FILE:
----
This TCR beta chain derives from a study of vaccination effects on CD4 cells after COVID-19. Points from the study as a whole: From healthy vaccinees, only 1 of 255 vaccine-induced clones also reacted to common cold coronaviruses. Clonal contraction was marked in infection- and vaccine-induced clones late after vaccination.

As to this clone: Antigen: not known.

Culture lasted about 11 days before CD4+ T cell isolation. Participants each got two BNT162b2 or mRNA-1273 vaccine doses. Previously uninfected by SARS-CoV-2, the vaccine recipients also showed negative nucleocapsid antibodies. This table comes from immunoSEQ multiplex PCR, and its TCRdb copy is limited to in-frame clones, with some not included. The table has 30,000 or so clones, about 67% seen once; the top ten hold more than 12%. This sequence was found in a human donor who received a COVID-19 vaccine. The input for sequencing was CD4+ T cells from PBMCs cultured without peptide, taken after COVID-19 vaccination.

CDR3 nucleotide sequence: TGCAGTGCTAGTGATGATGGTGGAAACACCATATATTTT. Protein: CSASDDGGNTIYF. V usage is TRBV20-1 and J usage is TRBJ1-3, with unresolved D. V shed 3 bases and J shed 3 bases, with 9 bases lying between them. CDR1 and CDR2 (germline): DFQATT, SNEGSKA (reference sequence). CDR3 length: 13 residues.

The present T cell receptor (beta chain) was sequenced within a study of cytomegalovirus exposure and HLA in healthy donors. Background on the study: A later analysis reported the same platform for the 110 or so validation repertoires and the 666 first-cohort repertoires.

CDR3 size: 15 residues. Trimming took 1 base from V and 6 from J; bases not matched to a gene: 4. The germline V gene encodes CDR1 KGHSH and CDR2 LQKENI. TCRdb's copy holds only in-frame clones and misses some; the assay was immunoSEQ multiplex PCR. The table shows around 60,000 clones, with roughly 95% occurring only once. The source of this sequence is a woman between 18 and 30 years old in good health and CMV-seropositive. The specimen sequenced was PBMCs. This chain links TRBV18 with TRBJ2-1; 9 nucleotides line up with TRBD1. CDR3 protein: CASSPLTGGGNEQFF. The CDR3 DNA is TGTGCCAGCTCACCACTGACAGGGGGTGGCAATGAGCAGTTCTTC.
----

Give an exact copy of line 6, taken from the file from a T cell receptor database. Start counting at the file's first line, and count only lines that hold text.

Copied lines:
CDR3 size: 15 residues. Trimming took 1 base from V and 6 from J; bases not matched to a gene: 4. The germline V gene encodes CDR1 KGHSH and CDR2 LQKENI. TCRdb's copy holds only in-frame clones and misses some; the assay was immunoSEQ multiplex PCR. The table shows around 60,000 clones, with roughly 95% occurring only once. The source of this sequence is a woman between 18 and 30 years old in good health and CMV-seropositive. The specimen sequenced was PBMCs. This chain links TRBV18 with TRBJ2-1; 9 nucleotides line up with TRBD1. CDR3 protein: CASSPLTGGGNEQFF. The CDR3 DNA is TGTGCCAGCTCACCACTGACAGGGGGTGGCAATGAGCAGTTCTTC.